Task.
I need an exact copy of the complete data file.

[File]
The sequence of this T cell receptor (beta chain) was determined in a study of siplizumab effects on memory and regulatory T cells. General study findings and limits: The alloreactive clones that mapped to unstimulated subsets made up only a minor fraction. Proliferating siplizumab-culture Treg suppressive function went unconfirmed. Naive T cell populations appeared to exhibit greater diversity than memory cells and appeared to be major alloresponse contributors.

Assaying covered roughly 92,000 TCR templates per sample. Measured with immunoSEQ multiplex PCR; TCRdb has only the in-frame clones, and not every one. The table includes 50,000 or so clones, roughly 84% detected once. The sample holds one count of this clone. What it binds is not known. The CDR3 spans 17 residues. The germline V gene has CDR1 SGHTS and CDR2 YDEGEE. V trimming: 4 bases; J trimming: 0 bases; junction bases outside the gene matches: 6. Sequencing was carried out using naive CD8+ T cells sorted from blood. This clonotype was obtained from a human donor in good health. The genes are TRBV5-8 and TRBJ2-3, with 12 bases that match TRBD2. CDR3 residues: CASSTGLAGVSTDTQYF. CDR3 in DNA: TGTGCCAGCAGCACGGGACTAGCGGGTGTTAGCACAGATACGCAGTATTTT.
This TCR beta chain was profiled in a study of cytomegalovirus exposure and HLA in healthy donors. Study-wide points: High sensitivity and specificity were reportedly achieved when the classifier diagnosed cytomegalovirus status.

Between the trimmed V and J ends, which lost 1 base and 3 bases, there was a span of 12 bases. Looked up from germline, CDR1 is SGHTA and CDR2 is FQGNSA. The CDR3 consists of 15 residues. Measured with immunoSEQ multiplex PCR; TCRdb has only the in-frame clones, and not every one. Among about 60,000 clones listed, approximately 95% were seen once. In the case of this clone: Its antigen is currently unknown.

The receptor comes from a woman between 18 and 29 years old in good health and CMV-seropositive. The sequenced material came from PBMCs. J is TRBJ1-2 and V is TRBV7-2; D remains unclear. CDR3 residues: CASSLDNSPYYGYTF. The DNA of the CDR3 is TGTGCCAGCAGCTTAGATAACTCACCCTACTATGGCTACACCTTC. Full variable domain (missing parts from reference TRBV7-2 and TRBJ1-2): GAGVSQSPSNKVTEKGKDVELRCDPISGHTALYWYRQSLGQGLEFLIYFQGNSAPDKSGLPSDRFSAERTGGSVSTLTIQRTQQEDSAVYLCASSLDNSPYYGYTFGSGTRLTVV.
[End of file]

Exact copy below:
The sequence of this T cell receptor (beta chain) was determined in a study of siplizumab effects on memory and regulatory T cells. General study findings and limits: The alloreactive clones that mapped to unstimulated subsets made up only a minor fraction. Proliferating siplizumab-culture Treg suppressive function went unconfirmed. Naive T cell populations appeared to exhibit greater diversity than memory cells and appeared to be major alloresponse contributors.

Assaying covered roughly 92,000 TCR templates per sample. Measured with immunoSEQ multiplex PCR; TCRdb has only the in-frame clones, and not every one. The table includes 50,000 or so clones, roughly 84% detected once. The sample holds one count of this clone. What it binds is not known. The CDR3 spans 17 residues. The germline V gene has CDR1 SGHTS and CDR2 YDEGEE. V trimming: 4 bases; J trimming: 0 bases; junction bases outside the gene matches: 6. Sequencing was carried out using naive CD8+ T cells sorted from blood. This clonotype was obtained from a human donor in good health. The genes are TRBV5-8 and TRBJ2-3, with 12 bases that match TRBD2. CDR3 residues: CASSTGLAGVSTDTQYF. CDR3 in DNA: TGTGCCAGCAGCACGGGACTAGCGGGTGTTAGCACAGATACGCAGTATTTT.
This TCR beta chain was profiled in a study of cytomegalovirus exposure and HLA in healthy donors. Study-wide points: High sensitivity and specificity were reportedly achieved when the classifier diagnosed cytomegalovirus status.

Between the trimmed V and J ends, which lost 1 base and 3 bases, there was a span of 12 bases. Looked up from germline, CDR1 is SGHTA and CDR2 is FQGNSA. The CDR3 consists of 15 residues. Measured with immunoSEQ multiplex PCR; TCRdb has only the in-frame clones, and not every one. Among about 60,000 clones listed, approximately 95% were seen once. In the case of this clone: Its antigen is currently unknown.

The receptor comes from a woman between 18 and 29 years old in good health and CMV-seropositive. The sequenced material came from PBMCs. J is TRBJ1-2 and V is TRBV7-2; D remains unclear. CDR3 residues: CASSLDNSPYYGYTF. The DNA of the CDR3 is TGTGCCAGCAGCTTAGATAACTCACCCTACTATGGCTACACCTTC. Full variable domain (missing parts from reference TRBV7-2 and TRBJ1-2): GAGVSQSPSNKVTEKGKDVELRCDPISGHTALYWYRQSLGQGLEFLIYFQGNSAPDKSGLPSDRFSAERTGGSVSTLTIQRTQQEDSAVYLCASSLDNSPYYGYTFGSGTRLTVV.